Ch 11 - Reactions of Alcohols
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Ch 11 - Reactions of Alcohols

Course Number: CHEM 140, Spring 2010

College/University: Whitman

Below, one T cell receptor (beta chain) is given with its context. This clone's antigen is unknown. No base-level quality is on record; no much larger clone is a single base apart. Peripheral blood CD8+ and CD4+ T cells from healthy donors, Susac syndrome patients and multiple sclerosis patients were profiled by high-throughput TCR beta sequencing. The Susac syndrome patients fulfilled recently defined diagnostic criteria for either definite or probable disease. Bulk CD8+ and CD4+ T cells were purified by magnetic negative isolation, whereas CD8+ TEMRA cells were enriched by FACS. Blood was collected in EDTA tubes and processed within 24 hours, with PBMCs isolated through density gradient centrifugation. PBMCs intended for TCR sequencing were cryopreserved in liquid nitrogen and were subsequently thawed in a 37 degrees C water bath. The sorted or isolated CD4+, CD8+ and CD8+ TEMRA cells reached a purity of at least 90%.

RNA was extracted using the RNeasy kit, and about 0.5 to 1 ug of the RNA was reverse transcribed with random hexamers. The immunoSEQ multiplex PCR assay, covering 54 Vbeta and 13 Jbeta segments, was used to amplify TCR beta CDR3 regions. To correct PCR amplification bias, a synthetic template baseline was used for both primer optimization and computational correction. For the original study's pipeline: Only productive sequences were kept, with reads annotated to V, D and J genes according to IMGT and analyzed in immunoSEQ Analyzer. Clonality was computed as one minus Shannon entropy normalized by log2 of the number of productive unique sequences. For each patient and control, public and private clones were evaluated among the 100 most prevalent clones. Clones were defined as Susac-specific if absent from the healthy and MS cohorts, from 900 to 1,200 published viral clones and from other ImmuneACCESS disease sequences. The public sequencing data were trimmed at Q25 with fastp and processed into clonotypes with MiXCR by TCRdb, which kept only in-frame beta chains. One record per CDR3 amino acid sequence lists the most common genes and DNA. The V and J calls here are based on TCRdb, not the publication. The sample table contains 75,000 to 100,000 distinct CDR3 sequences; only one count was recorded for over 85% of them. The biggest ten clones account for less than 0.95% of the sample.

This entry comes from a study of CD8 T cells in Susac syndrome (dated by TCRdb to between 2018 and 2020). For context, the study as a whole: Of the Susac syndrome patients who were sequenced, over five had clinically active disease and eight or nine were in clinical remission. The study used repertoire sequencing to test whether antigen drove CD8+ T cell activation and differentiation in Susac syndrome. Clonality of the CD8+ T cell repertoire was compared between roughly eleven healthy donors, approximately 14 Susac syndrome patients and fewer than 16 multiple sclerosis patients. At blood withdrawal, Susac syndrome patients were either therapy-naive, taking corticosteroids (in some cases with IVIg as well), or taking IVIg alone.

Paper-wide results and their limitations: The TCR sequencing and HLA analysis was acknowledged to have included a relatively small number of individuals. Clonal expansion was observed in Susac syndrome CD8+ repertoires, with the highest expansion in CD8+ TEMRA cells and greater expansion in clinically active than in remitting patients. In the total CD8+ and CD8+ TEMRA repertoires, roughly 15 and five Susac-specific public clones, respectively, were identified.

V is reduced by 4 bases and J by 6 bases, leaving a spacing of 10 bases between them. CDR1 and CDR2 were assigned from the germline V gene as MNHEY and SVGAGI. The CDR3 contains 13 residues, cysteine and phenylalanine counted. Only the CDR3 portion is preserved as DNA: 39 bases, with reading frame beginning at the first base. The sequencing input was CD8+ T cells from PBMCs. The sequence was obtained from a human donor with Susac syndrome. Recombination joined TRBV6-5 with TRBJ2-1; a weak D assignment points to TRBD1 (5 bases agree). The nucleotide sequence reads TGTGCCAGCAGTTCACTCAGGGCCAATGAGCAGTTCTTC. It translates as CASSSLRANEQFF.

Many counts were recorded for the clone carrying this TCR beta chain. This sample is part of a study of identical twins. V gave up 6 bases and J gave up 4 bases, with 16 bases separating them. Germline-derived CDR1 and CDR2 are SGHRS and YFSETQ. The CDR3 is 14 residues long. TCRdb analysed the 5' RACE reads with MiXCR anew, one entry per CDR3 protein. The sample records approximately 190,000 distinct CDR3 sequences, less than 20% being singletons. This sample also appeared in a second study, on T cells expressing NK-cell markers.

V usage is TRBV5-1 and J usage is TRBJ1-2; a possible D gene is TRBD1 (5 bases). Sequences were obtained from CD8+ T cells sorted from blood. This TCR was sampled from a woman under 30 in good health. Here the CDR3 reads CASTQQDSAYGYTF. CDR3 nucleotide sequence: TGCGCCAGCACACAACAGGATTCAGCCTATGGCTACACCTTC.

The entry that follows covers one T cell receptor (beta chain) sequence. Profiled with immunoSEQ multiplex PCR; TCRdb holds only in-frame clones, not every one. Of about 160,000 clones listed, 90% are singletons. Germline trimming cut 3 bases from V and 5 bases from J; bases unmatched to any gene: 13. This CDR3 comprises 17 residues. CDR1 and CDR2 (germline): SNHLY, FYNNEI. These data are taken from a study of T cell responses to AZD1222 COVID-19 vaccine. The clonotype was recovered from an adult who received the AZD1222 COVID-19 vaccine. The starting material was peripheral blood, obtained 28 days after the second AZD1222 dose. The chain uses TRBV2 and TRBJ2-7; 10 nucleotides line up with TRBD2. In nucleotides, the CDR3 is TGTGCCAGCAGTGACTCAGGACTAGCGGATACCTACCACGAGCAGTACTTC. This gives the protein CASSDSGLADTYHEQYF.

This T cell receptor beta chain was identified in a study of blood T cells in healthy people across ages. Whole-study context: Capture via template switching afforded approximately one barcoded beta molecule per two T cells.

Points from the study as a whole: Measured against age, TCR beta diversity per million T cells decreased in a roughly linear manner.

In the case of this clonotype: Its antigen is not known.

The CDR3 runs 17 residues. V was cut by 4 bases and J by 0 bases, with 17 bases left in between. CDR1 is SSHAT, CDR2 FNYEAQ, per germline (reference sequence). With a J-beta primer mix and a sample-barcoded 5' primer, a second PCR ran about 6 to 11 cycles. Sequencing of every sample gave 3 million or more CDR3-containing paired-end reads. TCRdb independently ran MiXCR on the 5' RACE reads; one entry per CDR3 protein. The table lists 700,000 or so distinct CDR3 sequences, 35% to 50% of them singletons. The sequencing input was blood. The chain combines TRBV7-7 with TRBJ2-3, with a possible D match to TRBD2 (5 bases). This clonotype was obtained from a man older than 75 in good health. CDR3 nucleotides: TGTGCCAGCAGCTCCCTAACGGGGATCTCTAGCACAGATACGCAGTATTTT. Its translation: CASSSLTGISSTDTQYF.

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R eacti ons of Alcohols 11 TABLE 1 1 -1 A lcohols are important organic compounds because the hydroxyl group is easily converted to almost any other functional group. In Chapter 10, we studied reac tions that form alcohols. In this chapter, we seek to understand how alcohols react and which reagents are best for converting them to other kinds of compounds. Table 11-1 summarizes the types of reactions alcohols...